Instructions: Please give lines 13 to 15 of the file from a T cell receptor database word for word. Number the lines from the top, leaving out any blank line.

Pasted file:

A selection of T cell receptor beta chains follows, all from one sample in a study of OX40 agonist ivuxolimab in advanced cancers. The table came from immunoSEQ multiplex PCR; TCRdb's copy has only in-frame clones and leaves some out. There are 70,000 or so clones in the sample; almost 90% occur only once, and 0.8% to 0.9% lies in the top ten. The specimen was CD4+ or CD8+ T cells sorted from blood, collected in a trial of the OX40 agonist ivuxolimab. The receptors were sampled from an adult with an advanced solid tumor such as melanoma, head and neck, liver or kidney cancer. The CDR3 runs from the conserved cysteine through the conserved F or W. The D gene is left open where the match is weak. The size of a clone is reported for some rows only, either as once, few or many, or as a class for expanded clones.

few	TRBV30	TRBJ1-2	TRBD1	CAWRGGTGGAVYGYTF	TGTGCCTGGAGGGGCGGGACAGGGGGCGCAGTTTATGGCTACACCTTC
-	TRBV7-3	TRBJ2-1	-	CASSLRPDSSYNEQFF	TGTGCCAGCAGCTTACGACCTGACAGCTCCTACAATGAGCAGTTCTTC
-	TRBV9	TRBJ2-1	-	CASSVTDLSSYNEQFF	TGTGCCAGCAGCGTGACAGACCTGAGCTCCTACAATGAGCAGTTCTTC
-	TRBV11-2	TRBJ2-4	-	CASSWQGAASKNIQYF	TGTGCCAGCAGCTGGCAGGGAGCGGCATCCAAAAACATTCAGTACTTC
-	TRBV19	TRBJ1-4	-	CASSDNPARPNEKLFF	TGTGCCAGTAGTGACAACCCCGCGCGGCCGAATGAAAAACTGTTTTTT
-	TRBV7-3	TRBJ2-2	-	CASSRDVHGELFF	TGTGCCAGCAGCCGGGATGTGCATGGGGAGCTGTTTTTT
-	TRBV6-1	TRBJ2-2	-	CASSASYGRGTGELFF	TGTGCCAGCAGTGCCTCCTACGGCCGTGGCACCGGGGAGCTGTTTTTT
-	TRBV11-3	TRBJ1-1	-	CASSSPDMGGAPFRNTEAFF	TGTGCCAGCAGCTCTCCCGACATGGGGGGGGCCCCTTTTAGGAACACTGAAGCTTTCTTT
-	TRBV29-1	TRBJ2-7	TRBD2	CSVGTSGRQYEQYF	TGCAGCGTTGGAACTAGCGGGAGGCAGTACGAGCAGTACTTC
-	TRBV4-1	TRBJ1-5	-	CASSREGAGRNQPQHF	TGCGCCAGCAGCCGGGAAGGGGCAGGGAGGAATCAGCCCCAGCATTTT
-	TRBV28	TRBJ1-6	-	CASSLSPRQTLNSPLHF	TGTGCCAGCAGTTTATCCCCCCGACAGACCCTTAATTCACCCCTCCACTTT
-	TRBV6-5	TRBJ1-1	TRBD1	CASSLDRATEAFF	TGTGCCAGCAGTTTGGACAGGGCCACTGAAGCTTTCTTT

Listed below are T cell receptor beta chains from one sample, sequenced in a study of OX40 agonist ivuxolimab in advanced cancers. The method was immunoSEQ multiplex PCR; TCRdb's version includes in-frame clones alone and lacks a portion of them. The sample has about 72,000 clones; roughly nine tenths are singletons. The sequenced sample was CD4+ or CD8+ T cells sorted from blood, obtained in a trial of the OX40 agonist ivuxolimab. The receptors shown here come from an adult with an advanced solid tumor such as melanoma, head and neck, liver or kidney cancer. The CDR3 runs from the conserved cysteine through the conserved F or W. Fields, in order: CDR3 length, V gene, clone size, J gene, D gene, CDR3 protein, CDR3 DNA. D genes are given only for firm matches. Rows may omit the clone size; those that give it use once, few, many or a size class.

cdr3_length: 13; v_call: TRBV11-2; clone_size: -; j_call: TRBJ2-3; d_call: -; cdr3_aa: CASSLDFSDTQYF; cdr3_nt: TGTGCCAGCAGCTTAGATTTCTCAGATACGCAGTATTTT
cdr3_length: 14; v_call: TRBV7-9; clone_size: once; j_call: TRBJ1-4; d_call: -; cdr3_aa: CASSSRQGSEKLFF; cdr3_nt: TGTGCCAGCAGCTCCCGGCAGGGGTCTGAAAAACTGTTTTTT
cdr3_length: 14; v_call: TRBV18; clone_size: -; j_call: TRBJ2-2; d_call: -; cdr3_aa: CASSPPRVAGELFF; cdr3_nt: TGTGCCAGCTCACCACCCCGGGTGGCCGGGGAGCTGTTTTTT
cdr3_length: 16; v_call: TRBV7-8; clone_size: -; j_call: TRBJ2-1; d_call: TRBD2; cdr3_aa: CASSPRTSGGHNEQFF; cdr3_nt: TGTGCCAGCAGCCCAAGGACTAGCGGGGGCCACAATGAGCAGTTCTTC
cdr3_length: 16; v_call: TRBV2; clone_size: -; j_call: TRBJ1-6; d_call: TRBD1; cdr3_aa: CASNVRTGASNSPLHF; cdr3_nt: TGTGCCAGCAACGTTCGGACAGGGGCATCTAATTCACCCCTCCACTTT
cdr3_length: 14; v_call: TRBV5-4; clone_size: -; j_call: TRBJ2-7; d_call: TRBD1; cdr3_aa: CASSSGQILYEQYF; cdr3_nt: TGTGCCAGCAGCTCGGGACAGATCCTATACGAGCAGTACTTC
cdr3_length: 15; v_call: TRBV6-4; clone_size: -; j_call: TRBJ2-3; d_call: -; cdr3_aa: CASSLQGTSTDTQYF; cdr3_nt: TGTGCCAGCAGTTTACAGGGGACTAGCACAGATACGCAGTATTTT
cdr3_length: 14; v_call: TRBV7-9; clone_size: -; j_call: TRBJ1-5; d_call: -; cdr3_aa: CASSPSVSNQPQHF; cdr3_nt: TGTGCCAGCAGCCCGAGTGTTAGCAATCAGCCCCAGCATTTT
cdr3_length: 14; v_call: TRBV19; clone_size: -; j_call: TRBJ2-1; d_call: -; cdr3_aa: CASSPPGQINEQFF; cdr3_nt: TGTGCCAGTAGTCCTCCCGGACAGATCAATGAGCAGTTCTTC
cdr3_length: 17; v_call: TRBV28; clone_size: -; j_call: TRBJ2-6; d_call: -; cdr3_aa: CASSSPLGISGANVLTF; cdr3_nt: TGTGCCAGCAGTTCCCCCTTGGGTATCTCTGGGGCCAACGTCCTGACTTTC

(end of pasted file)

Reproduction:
-	TRBV6-5	TRBJ1-1	TRBD1	CASSLDRATEAFF	TGTGCCAGCAGTTTGGACAGGGCCACTGAAGCTTTCTTT

Listed below are T cell receptor beta chains from one sample, sequenced in a study of OX40 agonist ivuxolimab in advanced cancers. The method was immunoSEQ multiplex PCR; TCRdb's version includes in-frame clones alone and lacks a portion of them. The sample has about 72,000 clones; roughly nine tenths are singletons. The sequenced sample was CD4+ or CD8+ T cells sorted from blood, obtained in a trial of the OX40 agonist ivuxolimab. The receptors shown here come from an adult with an advanced solid tumor such as melanoma, head and neck, liver or kidney cancer. The CDR3 runs from the conserved cysteine through the conserved F or W. Fields, in order: CDR3 length, V gene, clone size, J gene, D gene, CDR3 protein, CDR3 DNA. D genes are given only for firm matches. Rows may omit the clone size; those that give it use once, few, many or a size class.

cdr3_length: 13; v_call: TRBV11-2; clone_size: -; j_call: TRBJ2-3; d_call: -; cdr3_aa: CASSLDFSDTQYF; cdr3_nt: TGTGCCAGCAGCTTAGATTTCTCAGATACGCAGTATTTT